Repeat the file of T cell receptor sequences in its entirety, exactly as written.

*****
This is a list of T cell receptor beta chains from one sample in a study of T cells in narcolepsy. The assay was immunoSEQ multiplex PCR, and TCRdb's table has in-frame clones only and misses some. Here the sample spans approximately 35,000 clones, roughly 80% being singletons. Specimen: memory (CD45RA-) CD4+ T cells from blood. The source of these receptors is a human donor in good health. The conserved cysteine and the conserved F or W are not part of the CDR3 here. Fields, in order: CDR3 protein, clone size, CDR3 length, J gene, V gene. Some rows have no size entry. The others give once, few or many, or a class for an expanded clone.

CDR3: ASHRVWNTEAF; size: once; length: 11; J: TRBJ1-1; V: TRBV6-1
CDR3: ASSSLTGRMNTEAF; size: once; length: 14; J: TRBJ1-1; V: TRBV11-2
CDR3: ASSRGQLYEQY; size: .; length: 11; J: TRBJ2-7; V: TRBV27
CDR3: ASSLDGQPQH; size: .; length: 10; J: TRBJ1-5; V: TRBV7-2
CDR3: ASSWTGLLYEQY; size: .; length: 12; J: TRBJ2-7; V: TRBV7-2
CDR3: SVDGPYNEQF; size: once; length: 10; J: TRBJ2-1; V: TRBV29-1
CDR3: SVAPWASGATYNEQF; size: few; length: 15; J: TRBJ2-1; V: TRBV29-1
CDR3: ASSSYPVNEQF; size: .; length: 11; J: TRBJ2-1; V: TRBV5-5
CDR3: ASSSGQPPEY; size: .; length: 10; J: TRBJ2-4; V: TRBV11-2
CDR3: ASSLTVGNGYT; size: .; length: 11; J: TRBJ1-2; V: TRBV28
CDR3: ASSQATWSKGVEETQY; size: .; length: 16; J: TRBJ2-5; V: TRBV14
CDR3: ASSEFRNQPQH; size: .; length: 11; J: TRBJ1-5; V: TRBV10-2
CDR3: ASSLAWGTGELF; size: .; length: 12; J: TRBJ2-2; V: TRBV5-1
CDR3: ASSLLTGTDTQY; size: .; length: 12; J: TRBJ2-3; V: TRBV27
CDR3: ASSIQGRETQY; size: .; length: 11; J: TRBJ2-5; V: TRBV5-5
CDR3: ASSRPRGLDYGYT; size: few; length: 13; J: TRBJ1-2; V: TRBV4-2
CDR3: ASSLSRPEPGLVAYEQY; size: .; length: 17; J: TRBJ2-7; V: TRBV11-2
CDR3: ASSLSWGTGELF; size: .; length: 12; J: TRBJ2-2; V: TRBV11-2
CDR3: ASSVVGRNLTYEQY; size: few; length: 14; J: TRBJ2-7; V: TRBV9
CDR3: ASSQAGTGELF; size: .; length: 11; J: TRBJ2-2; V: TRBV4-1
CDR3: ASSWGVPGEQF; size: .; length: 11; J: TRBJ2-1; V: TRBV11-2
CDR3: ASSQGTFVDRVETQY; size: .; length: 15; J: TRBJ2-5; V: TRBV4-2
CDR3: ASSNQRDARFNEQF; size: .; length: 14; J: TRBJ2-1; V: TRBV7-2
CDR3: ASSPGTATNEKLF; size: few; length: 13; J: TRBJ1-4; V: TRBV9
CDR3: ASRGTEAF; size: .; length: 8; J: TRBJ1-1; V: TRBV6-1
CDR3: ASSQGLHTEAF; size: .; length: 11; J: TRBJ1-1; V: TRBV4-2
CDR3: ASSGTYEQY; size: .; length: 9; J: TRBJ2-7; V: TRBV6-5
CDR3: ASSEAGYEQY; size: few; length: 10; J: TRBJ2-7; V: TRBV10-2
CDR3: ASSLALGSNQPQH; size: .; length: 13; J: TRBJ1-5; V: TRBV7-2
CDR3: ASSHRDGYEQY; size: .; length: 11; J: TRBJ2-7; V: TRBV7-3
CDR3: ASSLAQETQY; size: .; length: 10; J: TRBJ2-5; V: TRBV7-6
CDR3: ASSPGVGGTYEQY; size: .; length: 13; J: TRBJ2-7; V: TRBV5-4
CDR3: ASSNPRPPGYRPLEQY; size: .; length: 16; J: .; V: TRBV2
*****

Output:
This is a list of T cell receptor beta chains from one sample in a study of T cells in narcolepsy. The assay was immunoSEQ multiplex PCR, and TCRdb's table has in-frame clones only and misses some. Here the sample spans approximately 35,000 clones, roughly 80% being singletons. Specimen: memory (CD45RA-) CD4+ T cells from blood. The source of these receptors is a human donor in good health. The conserved cysteine and the conserved F or W are not part of the CDR3 here. Fields, in order: CDR3 protein, clone size, CDR3 length, J gene, V gene. Some rows have no size entry. The others give once, few or many, or a class for an expanded clone.

CDR3: ASHRVWNTEAF; size: once; length: 11; J: TRBJ1-1; V: TRBV6-1
CDR3: ASSSLTGRMNTEAF; size: once; length: 14; J: TRBJ1-1; V: TRBV11-2
CDR3: ASSRGQLYEQY; size: .; length: 11; J: TRBJ2-7; V: TRBV27
CDR3: ASSLDGQPQH; size: .; length: 10; J: TRBJ1-5; V: TRBV7-2
CDR3: ASSWTGLLYEQY; size: .; length: 12; J: TRBJ2-7; V: TRBV7-2
CDR3: SVDGPYNEQF; size: once; length: 10; J: TRBJ2-1; V: TRBV29-1
CDR3: SVAPWASGATYNEQF; size: few; length: 15; J: TRBJ2-1; V: TRBV29-1
CDR3: ASSSYPVNEQF; size: .; length: 11; J: TRBJ2-1; V: TRBV5-5
CDR3: ASSSGQPPEY; size: .; length: 10; J: TRBJ2-4; V: TRBV11-2
CDR3: ASSLTVGNGYT; size: .; length: 11; J: TRBJ1-2; V: TRBV28
CDR3: ASSQATWSKGVEETQY; size: .; length: 16; J: TRBJ2-5; V: TRBV14
CDR3: ASSEFRNQPQH; size: .; length: 11; J: TRBJ1-5; V: TRBV10-2
CDR3: ASSLAWGTGELF; size: .; length: 12; J: TRBJ2-2; V: TRBV5-1
CDR3: ASSLLTGTDTQY; size: .; length: 12; J: TRBJ2-3; V: TRBV27
CDR3: ASSIQGRETQY; size: .; length: 11; J: TRBJ2-5; V: TRBV5-5
CDR3: ASSRPRGLDYGYT; size: few; length: 13; J: TRBJ1-2; V: TRBV4-2
CDR3: ASSLSRPEPGLVAYEQY; size: .; length: 17; J: TRBJ2-7; V: TRBV11-2
CDR3: ASSLSWGTGELF; size: .; length: 12; J: TRBJ2-2; V: TRBV11-2
CDR3: ASSVVGRNLTYEQY; size: few; length: 14; J: TRBJ2-7; V: TRBV9
CDR3: ASSQAGTGELF; size: .; length: 11; J: TRBJ2-2; V: TRBV4-1
CDR3: ASSWGVPGEQF; size: .; length: 11; J: TRBJ2-1; V: TRBV11-2
CDR3: ASSQGTFVDRVETQY; size: .; length: 15; J: TRBJ2-5; V: TRBV4-2
CDR3: ASSNQRDARFNEQF; size: .; length: 14; J: TRBJ2-1; V: TRBV7-2
CDR3: ASSPGTATNEKLF; size: few; length: 13; J: TRBJ1-4; V: TRBV9
CDR3: ASRGTEAF; size: .; length: 8; J: TRBJ1-1; V: TRBV6-1
CDR3: ASSQGLHTEAF; size: .; length: 11; J: TRBJ1-1; V: TRBV4-2
CDR3: ASSGTYEQY; size: .; length: 9; J: TRBJ2-7; V: TRBV6-5
CDR3: ASSEAGYEQY; size: few; length: 10; J: TRBJ2-7; V: TRBV10-2
CDR3: ASSLALGSNQPQH; size: .; length: 13; J: TRBJ1-5; V: TRBV7-2
CDR3: ASSHRDGYEQY; size: .; length: 11; J: TRBJ2-7; V: TRBV7-3
CDR3: ASSLAQETQY; size: .; length: 10; J: TRBJ2-5; V: TRBV7-6
CDR3: ASSPGVGGTYEQY; size: .; length: 13; J: TRBJ2-7; V: TRBV5-4
CDR3: ASSNPRPPGYRPLEQY; size: .; length: 16; J: .; V: TRBV2